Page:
COLORFUL has teamed with NVIDIA on the first GPU History Museum, which houses graphics cards from the early 1980s through to today.
The new GPU History Museum is now open in China, and will showcase the very start of VGA cards (Video Graphics Array) through to the first GPU (the NVIDIA GeForce 256) and into the world of the GPUs of today. It all started in the early 1980s but things really went to the next level when 3Dfx (back when the 'D' was capitalized before it changed to 3dfx) came onto the scene in the mid-1990s.
NVIDIA came onto the scene with its NV1 graphics chip in 1995, and then delivered the world's first GPU -- the GeForce 256. It dropped with so much impact that I changed my gamer handle to 'anthony256' which you can find me on Twitter, or any game -- but there are some real gems in the GPU History Museum.
The GPU History Museum has graphics adapters and cards from virtually every company over the last few decades: 3Dfx, 3D Labs, ATi, Intel, IBM, Matrox, NVIDIA S3, Trident, and others.
NVIDIA's NV1, the company's first video adapter released in 1995.
NVIDIA's GeForce 256 -- the world's first GPU released in 1999.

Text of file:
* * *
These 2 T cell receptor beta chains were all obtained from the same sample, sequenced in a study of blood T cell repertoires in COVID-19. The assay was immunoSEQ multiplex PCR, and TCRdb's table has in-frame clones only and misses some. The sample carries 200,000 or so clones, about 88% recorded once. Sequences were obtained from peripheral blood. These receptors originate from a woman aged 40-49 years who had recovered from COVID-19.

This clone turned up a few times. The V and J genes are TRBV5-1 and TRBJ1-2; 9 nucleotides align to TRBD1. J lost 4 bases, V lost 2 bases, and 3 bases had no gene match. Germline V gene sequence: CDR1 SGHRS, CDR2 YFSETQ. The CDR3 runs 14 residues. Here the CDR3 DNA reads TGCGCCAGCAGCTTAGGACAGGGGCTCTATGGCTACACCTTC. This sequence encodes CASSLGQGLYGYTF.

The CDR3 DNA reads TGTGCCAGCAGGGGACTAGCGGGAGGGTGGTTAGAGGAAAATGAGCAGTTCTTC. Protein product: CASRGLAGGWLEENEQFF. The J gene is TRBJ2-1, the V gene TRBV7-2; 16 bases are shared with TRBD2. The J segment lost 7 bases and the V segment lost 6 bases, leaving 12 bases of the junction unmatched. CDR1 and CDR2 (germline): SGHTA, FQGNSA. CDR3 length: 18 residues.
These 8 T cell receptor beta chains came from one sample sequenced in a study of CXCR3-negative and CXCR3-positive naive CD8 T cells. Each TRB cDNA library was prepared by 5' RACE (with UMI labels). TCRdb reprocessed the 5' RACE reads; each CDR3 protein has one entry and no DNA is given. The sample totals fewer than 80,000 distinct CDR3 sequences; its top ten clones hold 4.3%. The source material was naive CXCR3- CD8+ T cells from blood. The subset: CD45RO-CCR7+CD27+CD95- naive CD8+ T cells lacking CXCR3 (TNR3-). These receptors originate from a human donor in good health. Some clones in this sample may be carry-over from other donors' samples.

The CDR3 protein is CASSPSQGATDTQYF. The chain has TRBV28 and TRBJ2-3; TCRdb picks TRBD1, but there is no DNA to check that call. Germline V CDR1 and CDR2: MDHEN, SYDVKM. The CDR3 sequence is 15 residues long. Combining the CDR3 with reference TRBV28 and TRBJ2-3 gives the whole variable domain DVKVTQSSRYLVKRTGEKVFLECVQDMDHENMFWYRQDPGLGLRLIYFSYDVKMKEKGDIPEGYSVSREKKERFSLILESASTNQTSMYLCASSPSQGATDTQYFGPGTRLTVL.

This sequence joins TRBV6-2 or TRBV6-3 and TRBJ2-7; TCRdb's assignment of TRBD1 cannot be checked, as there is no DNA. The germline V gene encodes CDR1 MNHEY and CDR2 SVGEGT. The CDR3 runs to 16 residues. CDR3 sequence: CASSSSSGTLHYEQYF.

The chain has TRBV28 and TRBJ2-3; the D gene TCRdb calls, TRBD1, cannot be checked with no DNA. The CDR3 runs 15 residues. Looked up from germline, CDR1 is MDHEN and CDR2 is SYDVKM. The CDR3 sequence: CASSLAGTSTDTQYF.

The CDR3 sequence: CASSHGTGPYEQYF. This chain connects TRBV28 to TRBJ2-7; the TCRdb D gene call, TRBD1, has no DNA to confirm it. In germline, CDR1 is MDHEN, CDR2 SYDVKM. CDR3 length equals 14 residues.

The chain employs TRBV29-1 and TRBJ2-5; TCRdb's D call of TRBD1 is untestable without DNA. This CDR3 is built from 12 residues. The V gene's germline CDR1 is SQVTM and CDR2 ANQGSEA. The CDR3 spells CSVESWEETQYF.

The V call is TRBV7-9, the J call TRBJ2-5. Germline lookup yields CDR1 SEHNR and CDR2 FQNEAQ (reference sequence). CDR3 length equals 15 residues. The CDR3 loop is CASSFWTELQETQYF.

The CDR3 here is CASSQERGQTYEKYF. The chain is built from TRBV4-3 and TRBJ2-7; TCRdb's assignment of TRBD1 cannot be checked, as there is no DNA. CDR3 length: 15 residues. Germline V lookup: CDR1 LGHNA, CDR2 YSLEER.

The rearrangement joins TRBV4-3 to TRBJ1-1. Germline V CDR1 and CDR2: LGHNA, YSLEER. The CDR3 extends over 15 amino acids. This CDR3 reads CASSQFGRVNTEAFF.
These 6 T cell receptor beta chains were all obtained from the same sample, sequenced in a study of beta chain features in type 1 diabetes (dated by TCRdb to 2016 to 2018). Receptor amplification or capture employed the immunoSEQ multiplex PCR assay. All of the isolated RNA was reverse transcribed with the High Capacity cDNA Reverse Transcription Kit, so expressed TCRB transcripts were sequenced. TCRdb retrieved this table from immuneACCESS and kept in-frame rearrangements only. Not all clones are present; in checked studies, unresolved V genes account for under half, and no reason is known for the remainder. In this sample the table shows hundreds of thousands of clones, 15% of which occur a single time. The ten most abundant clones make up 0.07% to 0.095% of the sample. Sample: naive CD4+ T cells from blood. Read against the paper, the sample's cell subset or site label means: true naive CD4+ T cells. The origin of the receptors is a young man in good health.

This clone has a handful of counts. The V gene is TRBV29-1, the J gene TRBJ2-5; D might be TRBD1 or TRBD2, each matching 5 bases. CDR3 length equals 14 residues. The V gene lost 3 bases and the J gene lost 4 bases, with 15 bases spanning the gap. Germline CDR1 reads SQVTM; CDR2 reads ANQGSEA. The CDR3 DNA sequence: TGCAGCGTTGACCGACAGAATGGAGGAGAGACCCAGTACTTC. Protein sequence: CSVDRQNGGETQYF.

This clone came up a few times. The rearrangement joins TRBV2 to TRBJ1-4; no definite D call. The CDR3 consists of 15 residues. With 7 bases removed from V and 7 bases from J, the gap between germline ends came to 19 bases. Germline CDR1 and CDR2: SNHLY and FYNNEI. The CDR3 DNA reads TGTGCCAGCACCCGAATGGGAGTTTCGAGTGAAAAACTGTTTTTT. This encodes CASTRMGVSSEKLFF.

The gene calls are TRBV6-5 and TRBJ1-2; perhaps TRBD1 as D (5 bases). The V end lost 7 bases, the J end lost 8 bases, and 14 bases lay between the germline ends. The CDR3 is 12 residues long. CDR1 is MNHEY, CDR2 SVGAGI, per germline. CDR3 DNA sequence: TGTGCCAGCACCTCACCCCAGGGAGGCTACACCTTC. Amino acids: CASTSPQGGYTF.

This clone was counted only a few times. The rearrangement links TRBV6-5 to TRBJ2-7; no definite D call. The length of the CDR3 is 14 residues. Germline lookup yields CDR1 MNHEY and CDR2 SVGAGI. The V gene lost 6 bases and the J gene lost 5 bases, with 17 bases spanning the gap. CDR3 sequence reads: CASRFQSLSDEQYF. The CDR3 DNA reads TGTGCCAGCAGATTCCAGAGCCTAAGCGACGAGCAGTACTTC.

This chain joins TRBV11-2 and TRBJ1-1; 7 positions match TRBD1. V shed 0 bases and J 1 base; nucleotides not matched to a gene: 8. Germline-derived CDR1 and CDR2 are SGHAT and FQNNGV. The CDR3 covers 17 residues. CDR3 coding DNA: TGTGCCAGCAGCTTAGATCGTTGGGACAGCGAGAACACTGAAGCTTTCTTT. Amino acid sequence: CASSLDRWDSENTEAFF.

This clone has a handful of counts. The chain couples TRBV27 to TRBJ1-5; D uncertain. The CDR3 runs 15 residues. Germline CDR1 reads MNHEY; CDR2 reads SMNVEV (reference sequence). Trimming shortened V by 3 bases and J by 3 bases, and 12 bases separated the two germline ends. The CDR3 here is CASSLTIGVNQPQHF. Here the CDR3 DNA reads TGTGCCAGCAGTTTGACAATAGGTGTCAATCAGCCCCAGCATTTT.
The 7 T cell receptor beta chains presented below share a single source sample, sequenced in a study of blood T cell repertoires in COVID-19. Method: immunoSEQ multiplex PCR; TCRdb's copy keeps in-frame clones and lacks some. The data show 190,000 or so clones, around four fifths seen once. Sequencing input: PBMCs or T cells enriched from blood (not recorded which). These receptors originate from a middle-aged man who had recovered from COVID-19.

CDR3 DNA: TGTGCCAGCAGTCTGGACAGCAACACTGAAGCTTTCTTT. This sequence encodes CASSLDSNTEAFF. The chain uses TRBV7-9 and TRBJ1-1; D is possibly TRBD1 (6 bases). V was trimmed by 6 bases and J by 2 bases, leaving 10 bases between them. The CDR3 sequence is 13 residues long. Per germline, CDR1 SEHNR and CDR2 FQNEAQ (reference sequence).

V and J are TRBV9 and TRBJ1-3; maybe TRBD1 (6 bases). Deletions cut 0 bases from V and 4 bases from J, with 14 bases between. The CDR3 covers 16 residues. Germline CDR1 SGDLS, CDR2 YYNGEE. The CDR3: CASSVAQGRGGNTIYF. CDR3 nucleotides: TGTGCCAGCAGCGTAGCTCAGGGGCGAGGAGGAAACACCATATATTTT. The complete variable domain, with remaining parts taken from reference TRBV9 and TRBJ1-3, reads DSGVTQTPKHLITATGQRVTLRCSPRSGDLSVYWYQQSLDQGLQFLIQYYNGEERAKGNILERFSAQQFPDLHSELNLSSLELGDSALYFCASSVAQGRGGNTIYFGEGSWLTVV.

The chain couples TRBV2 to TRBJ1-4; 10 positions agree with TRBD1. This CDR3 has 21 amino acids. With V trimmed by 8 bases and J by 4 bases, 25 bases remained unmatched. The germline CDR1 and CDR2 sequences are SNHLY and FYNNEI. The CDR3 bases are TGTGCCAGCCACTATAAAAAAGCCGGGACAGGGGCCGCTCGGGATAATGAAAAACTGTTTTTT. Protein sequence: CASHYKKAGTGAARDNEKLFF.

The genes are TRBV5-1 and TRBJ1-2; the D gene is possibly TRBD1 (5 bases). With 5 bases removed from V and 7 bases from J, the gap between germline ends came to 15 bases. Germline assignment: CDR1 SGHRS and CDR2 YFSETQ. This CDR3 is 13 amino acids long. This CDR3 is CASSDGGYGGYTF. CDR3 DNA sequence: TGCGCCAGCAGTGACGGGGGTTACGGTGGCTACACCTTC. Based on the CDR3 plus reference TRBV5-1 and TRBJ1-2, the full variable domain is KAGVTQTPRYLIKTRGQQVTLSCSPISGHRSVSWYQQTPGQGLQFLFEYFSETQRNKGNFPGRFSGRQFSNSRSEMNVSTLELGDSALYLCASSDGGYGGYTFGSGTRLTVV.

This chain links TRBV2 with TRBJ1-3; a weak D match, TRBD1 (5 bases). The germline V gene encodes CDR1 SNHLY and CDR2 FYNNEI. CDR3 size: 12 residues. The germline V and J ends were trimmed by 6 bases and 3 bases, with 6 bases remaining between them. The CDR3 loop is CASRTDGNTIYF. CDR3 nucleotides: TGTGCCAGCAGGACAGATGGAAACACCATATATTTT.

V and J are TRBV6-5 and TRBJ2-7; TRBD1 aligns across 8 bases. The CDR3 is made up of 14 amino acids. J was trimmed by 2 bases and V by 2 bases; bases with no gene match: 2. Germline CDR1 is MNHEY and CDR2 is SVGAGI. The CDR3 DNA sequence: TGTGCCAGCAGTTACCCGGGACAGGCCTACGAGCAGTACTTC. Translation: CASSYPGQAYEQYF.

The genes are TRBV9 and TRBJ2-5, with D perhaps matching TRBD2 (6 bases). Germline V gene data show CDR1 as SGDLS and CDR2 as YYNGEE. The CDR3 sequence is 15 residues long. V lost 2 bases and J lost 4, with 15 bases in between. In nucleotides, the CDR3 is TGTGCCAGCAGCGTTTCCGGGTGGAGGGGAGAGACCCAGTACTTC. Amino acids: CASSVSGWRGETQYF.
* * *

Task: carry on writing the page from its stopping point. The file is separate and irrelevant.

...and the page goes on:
COLORFUL is a Chinese company and the GPU History Museum is in China, so the GPU History Museum has a section dedicated to the world of esports in China -- with COLORFUL's own gaming brand, iGame, created in 2008 to promote and development of esports in China.
The GPU History Museum celebrates the gaming of today with the ultimate immersive gaming setup using the most powerful GPUs that you can buy, with a next-gen racing simulator with triple 8K displays for an immersive panoramic view. There's also intuitive vibration feedback for the true dream of racing simulation, something we could only dream of in the 80s and 90s as gamers.
COLORFUL actually launched the COLORFUL Voodoo 2 graphics card in 1999, and is where COLORFUL got its start as a brand under "Shihe Information" which was established in 1995.
- > NEXT STORY: Ratchet & Clank: Rift Apart looks BETTER in final form than reveal
- < PREVIOUS STORY: Sony: 'Our IP is so strong it seems perverse' not to expand to mobile